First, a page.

Jan Cornall and I worked out during our recent Himalayan sojourn that we probably met in 1979 when we were both working at the Pram Factory, a theatre company in Carlton. She was doing a show with her musical partner Elizabeth Drake and we must have got to be friends then.
Over the intervening years, and in particular, for the last couple of years, I would get broadcast emails from her about writing workshops that she was conducting in Laos, Cambodia, Vietnam, Morocco and other places. Everything seemed to be in alignment when she popped up with a series of workshops in Nepal and Tibet. “Why not?”.
Without much further thought I replied that I would love to come and Jan sent me the forms and the account to get me in the list which I promptly paid and got in return an information kit that included an itinerary and some of the local issues that we might face.
There would be bottled water as the local tap water was not safe for foreigners and some other medical issues that needed further study. I went to see my GP, Tanya, who decided I needed a battery of tests and some specific drugs for malaria, cholera, altitude sickness, the runs, rehydration etc etc. It came to a second large toilet bag just for the meds. I checked in with Jan and she said ‘we aren’t going to a cholera or malaria area but do get the altitude sickness medication, you might need that, Diamox I think.”
Tanya referred me to a travel clinic at the Alfred hospital and for a lung function test in the same hospital. Thorough. I thought it was over the top but she had my back.
I was in town a few days later, in the CBD, Melbourne. I had got a quote for the air travel including a four day stop in Mumbai and a similar recovery stop in Singapore on the way back. As I was walking to see my accountant I happened to pass a Flight Centre travel shop and thought it worthwhile to get a comparative quote. My original quote came from the aunt of a friend who had always been solicitous and knew a number of my friends. I was amazed to see a few minutes later that as a complete stranger asking for the same travel plan that the quote was $2,000 less. And that was the one I took.
The flights to Mumbai were overnight to Singapore, then a layover for a couple of hours and a change of plane to Mumbai.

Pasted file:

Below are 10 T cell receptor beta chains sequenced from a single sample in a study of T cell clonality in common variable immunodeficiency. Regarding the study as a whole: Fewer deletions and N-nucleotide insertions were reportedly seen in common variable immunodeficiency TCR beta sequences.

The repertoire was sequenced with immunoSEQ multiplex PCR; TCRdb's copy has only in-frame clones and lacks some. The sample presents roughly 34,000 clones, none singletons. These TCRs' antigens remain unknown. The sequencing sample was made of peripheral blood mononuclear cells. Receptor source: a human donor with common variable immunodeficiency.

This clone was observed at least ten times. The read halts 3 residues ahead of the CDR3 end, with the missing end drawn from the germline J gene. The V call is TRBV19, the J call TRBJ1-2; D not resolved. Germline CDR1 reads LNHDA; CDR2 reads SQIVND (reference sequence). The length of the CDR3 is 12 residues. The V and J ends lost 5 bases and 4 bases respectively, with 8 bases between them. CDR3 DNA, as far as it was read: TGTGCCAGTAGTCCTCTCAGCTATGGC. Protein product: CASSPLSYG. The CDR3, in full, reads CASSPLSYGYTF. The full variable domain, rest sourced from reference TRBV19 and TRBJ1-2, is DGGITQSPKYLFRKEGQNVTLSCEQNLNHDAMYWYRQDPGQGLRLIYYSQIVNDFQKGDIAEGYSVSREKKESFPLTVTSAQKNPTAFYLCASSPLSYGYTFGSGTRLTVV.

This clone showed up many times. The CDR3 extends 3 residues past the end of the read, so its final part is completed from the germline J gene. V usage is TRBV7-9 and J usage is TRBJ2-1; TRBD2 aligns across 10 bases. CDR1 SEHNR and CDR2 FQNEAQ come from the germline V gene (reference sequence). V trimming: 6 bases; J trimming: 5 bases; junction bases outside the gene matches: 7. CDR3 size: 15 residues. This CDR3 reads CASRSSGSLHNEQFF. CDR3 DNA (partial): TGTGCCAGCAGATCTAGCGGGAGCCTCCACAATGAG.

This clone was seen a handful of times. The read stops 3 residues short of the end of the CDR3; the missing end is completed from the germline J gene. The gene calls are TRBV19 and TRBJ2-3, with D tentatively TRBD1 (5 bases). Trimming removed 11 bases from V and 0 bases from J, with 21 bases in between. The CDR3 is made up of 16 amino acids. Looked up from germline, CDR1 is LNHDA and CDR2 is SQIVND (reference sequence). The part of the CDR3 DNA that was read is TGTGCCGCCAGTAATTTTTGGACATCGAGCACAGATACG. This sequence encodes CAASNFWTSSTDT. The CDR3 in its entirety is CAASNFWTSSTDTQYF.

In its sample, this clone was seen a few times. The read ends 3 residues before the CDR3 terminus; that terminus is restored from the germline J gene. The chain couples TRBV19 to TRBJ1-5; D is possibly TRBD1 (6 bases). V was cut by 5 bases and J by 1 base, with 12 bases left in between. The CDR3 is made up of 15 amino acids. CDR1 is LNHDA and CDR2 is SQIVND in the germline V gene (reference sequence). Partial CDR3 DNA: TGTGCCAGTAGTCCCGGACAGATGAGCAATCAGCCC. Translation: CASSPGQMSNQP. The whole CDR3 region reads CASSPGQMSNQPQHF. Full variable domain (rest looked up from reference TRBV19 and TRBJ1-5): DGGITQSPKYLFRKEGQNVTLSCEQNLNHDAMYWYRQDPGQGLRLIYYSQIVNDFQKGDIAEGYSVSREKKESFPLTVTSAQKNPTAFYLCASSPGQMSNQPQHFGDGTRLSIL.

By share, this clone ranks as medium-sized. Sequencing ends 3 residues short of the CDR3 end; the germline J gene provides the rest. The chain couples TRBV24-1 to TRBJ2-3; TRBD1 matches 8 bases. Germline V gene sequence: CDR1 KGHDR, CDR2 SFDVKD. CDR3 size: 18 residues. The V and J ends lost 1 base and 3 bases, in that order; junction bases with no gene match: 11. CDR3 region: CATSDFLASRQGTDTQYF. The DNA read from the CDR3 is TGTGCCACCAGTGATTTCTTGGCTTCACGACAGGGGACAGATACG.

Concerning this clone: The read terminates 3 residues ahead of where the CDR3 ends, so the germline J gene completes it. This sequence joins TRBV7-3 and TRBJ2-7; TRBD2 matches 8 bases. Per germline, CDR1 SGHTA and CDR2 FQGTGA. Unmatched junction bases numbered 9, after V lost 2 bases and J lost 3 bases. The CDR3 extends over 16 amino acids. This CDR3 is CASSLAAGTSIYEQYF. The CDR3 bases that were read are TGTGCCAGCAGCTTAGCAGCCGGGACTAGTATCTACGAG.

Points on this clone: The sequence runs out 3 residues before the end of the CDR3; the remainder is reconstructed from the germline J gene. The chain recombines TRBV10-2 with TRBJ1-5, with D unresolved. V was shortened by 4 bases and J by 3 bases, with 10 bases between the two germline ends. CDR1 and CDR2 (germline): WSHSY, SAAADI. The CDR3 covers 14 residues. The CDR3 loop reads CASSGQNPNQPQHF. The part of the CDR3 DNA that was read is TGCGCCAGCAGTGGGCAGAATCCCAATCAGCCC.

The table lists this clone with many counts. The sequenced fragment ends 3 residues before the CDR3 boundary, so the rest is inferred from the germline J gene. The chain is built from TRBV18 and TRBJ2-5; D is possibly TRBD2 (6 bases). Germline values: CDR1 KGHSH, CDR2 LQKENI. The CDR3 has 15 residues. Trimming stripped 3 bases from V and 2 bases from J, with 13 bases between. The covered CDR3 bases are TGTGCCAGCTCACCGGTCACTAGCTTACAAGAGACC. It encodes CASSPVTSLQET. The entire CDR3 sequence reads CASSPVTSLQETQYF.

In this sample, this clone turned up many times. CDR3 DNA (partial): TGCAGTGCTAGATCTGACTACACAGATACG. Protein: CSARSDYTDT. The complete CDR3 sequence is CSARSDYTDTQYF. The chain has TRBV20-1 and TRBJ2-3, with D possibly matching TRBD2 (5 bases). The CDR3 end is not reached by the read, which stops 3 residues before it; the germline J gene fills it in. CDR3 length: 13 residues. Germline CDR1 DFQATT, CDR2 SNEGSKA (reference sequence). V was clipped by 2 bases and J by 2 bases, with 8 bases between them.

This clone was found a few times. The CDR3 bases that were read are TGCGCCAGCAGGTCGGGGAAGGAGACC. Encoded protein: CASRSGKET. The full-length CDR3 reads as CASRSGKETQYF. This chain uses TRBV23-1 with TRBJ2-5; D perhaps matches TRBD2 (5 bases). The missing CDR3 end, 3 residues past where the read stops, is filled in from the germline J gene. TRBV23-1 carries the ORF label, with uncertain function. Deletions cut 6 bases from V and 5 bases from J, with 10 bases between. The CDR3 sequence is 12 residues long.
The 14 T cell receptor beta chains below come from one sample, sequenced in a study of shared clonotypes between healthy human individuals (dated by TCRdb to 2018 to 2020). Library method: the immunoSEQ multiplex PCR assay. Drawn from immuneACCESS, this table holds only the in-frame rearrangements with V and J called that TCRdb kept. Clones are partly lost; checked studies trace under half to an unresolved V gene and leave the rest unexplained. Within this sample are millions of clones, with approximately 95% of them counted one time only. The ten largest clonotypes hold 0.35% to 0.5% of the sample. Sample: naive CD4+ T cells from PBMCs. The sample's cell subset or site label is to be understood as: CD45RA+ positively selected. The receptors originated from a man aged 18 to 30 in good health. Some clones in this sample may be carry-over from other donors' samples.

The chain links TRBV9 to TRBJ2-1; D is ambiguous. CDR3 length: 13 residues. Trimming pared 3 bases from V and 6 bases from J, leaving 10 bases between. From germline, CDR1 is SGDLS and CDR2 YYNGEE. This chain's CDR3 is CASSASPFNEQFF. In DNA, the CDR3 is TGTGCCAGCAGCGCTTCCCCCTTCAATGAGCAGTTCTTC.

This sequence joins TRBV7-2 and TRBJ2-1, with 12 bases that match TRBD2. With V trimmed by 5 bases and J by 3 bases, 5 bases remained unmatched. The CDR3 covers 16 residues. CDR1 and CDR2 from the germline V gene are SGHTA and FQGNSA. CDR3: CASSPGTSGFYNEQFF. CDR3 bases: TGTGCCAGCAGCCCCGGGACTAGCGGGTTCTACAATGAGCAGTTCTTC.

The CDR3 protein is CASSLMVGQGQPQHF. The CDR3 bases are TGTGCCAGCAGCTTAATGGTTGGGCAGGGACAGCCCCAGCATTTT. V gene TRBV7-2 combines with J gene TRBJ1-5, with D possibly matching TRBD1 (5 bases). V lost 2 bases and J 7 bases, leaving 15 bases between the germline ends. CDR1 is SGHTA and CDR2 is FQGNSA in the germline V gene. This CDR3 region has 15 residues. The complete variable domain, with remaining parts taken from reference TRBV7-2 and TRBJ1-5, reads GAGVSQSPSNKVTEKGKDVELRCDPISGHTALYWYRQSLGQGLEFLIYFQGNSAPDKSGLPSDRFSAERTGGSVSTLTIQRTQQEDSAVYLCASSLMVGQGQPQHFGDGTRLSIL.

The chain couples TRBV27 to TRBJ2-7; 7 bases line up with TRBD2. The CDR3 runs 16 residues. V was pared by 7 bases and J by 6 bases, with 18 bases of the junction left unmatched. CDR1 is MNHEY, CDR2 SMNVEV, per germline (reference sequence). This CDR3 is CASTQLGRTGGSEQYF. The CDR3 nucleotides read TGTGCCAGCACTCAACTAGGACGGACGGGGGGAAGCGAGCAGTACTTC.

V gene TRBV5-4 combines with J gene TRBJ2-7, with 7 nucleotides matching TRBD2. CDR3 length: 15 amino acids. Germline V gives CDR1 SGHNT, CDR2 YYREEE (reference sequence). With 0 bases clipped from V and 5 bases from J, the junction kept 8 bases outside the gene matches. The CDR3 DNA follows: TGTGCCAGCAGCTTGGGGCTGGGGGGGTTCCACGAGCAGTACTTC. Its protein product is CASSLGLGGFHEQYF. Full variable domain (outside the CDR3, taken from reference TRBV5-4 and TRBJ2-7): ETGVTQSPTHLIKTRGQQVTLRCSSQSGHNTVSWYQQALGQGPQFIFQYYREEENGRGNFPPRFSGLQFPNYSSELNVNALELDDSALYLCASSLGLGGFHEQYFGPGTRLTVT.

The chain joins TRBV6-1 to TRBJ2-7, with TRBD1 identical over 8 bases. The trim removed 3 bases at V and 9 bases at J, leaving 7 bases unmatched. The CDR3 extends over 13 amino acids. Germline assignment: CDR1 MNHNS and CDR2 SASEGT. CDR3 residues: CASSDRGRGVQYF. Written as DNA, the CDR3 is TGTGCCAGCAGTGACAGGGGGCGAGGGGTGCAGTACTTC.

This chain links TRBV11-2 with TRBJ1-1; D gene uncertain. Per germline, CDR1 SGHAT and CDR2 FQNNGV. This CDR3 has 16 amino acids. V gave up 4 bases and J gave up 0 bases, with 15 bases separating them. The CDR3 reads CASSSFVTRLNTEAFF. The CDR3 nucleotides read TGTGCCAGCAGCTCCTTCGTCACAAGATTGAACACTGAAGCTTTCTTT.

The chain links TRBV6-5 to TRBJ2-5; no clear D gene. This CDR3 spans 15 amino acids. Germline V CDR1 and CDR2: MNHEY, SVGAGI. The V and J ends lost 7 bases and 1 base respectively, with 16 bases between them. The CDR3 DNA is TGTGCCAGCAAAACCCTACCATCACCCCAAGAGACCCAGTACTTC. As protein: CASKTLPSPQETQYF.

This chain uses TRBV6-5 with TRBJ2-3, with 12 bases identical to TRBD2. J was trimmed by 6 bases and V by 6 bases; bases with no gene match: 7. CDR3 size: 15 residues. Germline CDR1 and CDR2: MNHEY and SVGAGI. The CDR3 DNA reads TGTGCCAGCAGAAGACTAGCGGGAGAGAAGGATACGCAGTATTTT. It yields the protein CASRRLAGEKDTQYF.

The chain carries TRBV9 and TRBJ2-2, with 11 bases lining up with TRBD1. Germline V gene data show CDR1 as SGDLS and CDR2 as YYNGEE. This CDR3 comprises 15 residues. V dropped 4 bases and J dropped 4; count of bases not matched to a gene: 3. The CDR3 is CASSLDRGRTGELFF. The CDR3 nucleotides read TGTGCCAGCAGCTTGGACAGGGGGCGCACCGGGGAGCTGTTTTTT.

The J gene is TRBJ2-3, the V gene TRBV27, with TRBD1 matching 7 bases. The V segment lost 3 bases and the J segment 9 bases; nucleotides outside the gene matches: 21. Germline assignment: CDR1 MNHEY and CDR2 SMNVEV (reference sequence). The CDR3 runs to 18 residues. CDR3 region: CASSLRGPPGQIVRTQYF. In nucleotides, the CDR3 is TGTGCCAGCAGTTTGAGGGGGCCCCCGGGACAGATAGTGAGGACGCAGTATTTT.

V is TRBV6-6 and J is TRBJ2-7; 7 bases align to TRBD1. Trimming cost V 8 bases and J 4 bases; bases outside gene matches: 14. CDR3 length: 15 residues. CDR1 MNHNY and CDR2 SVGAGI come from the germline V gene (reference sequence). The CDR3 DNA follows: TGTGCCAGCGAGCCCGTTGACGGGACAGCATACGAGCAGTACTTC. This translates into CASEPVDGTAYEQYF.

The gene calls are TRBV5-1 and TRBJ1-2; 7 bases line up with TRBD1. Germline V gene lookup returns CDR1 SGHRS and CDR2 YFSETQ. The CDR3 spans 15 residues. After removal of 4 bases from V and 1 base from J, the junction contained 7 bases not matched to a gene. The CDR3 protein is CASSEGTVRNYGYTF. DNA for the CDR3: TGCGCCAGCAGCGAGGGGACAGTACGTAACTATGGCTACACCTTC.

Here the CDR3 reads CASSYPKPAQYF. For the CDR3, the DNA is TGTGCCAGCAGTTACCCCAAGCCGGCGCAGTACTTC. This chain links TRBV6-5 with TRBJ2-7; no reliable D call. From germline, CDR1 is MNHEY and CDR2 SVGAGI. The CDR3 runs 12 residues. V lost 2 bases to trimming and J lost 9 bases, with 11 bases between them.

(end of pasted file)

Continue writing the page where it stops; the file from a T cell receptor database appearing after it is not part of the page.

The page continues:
Arriving in Mumbai was a smack in the face of heat and humidity. I quickly found a cab and explained that I was going to Malabar Hill Country Club where a mate had booked me right next to the apartment building that his family lives in. The drive there went past the sea on our right and to the left were burnt out shanty dwellings although they didn’t seem to have anyone living in them. I asked if people went swimming at the beach and the driver laughed.
When we got to Malabar Hill he started circling obviously not knowing where the Club was. I suggested he ask a local and as it turned out we were virtually in front of it. After I checked in and got my bags in the room I made contact with Andre’s sister who told me to come over and that the apartment was next door. The apartment was gated and had security guards at the front and at the entrance to each block. Finally I got to 3C and Andre’s sister met me at the door. Andre was asleep but he soon showed up. During the course of that day I asked him about the swimming and why the cab driver had laughed at my question. It turns out that the sewerage from Bombay, where there is sewerage, is pumped out into the bay but only about 100 metres and, “if you go down to the seashore early in the morning tens of thousands of homeless people are relieving themselves there so the water is toxic.” Andre was a member of several clubs which had large inground pools for safe swimming. The club I was in had been in his families membership for years but now cost US300,000 to join. So there it was. The constant smell of shit on the lowlands and the exclusive and expensive club a little higher up.
The comfort of strangers was a film from 1990 directed by Paul Schrader and starring Natasha Richardson, Rupert Everett, Christopher Plummer and Helen Mirren. It was not quite a horror film but it was nasty.
I am not sure why but that title came to me and stayed with me for the whole trip.
In contrast the comfort of strangers on this trip was a blessing and a great deal of comforting went on.
On June 7 eleven of us met in Kathmandu where we joined our tour leader Jan Cornall and our local guide Bikram and driver Setan (Saytan). Kathmandu was still showing the signs of the disastrous earthquake that struck in April 2015 which killed almost nine thousand people. Many of the important world heritage buildings and structures became rubble. Driving in our mini bus was hazardous as Setan manouvered skilfully to avoid tears in the fabric of the roads. There were many such obstacles and difficult no go areas none of which seemed to disturb the controlled chaos of the traffic and the seeming complete disregard for what we are used to in the West of agreed traffic rules. Or perhaps we didn’t understand the local version. It didn’t take long to relax in the knowledge that Setan was very good at what he did and his van had not a single scratch that would evidence a different conclusion. I didn’t know any of the others but we soon got an understanding of each other as we shared the travel, workshops and pieces that we wrote and read out to the group.